It’s all so blandly presented. Director Harald Zwart doesn’t try anything too cinematic, simply capturing the production design in a flat, unadorned and inexpressive way. He fills the screen with appropriately gross CGI beasties and assorted worldbuiling paraphernalia, but it’s basically the CliffNotes version of the YA series. There’s a lot of backstory left on the table, inelegantly excised or clumsily shoved in. I appreciated a funny little moment in which we discover Johann Sebastian Bach was a Shadowhunter, but that’s a rare moment mythology is allowed to take a breath before zipping along to the next plot point. (It also doesn’t matter much in the long run, aside from providing a rare bit of poking fun at its own premise.) The screenplay by Jessica Postigo grows muddled and slow, even as it rushes along. It avoids overheating romance subplots and keeps its expansive backstory strangely small. The movie ends up feeling cautious and generic, unsure how to bring forth its source material’s best assets.

There’s no good sense of the size or scope of this fantasy world. How many Shadowhunters are there? We hear references, but it’s unclear how the organization operates. Why does the fate of the world seem to come down to a small group of teenagers hiding out in New York City? The movie is filled with the kinds of questions that I’m sure fans of the books could answer for hours, but that’s the kind of stuff that could have and should have ended up on screen. I’m not asking for a movie that sits around explaining its world for hours at a time. But wouldn’t it be nice if the world unfolded with the narrative instead of clumping along, introduced only when necessary to get us to the next scene with as little context as absolutely needed? The main thrust of the narrative frays until the movie becomes less of a story and more a collection of events recreated from the source material in more or less the appropriate order. It’s not always clear what the connective tissue is from one scene to the next, because the world feels half-realized.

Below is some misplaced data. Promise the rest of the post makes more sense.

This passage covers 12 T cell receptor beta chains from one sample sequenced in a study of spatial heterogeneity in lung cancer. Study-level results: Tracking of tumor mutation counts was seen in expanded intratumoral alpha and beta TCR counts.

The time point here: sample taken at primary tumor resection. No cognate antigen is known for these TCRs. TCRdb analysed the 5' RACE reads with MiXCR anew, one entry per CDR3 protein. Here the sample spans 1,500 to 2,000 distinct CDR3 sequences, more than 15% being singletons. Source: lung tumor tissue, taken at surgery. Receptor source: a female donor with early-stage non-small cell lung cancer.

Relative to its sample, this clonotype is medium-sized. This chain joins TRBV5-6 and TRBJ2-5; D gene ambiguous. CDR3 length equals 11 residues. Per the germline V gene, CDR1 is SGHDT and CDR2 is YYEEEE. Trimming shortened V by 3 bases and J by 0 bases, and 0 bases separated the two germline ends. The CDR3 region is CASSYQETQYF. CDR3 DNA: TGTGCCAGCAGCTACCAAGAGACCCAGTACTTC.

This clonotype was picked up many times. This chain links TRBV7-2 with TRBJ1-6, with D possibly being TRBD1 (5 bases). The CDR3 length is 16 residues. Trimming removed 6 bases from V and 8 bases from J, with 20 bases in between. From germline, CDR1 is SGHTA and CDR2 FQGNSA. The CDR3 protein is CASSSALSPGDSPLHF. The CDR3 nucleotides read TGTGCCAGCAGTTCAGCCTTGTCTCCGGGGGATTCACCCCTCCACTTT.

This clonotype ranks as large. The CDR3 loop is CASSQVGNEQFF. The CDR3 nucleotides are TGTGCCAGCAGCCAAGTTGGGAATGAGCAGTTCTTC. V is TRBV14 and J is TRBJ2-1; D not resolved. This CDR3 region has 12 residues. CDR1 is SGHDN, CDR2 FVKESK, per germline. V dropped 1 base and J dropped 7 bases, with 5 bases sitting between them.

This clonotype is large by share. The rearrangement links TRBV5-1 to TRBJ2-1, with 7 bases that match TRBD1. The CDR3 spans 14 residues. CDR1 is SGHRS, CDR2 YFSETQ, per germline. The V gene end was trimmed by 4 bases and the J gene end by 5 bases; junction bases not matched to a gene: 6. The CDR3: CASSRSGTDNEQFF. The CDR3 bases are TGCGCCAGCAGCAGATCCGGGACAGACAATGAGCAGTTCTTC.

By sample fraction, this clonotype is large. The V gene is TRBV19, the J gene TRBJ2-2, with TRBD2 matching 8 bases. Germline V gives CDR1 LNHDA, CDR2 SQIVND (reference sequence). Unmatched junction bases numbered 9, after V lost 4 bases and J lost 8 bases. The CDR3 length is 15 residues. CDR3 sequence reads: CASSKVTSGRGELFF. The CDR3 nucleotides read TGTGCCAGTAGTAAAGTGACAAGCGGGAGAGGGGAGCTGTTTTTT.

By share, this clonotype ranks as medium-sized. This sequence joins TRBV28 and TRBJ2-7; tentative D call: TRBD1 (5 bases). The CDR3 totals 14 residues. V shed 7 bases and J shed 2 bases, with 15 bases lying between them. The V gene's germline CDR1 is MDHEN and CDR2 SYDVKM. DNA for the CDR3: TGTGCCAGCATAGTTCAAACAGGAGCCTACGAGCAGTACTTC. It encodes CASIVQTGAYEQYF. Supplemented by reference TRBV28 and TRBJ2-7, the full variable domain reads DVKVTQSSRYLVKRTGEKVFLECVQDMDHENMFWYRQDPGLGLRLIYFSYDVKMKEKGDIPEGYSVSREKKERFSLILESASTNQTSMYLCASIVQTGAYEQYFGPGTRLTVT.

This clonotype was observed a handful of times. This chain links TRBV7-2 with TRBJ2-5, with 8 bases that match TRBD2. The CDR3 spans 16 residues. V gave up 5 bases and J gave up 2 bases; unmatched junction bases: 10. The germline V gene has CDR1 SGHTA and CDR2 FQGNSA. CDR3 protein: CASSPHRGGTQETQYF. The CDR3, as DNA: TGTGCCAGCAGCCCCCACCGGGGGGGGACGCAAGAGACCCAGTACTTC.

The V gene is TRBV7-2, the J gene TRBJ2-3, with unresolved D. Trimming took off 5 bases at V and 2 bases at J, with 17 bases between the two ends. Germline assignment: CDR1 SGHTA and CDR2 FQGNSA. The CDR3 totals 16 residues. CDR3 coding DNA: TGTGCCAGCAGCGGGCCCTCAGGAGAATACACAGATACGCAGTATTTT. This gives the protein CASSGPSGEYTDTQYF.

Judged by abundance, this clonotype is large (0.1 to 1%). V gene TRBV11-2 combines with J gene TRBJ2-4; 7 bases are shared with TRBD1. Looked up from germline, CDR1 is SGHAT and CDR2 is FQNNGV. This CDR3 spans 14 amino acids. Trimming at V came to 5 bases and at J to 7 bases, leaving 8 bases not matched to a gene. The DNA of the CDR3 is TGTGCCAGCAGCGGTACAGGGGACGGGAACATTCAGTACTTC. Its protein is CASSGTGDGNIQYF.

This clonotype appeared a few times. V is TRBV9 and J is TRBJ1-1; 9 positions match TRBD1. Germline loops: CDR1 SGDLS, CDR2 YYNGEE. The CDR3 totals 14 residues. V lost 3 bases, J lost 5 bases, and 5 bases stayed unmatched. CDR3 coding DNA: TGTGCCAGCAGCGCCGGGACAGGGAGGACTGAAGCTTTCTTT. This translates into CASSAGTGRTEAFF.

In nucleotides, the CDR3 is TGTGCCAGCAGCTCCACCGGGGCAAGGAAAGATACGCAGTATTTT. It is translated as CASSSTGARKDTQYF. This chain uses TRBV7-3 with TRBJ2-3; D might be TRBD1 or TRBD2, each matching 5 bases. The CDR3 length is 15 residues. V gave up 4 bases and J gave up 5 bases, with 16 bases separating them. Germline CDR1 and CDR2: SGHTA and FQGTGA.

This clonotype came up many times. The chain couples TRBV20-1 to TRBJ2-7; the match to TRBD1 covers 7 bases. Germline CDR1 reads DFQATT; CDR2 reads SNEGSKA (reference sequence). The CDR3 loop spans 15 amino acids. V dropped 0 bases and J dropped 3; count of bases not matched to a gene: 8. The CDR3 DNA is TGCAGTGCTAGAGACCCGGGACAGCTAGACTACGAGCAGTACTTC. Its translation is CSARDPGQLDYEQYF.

In the end, it all comes down to a typical climactic conflict of good versus evil, but because the world has been so sketchily built and the ensemble so vaguely characterized it’s hard to tell what exactly is at stake. What are we to make of a warlock (Godfrey Gao) who sails into the story, speaks a few lines that conveniently push things along, and then disappears from the film without a trace? (“Oh, by the way, you’re being invaded,” he basically says, before never appearing again.) Or what about a pack of werewolves that speak ominous references to “breaking the accords” and then proceed to scamper around helping our heroes despite having no introduction and who disappear before the dénouement? The Mortal Instruments: City of Bones seems like it knows what it is talking about, but maybe next time (if there is a next time) it should figure out how to tell it in an entertaining way.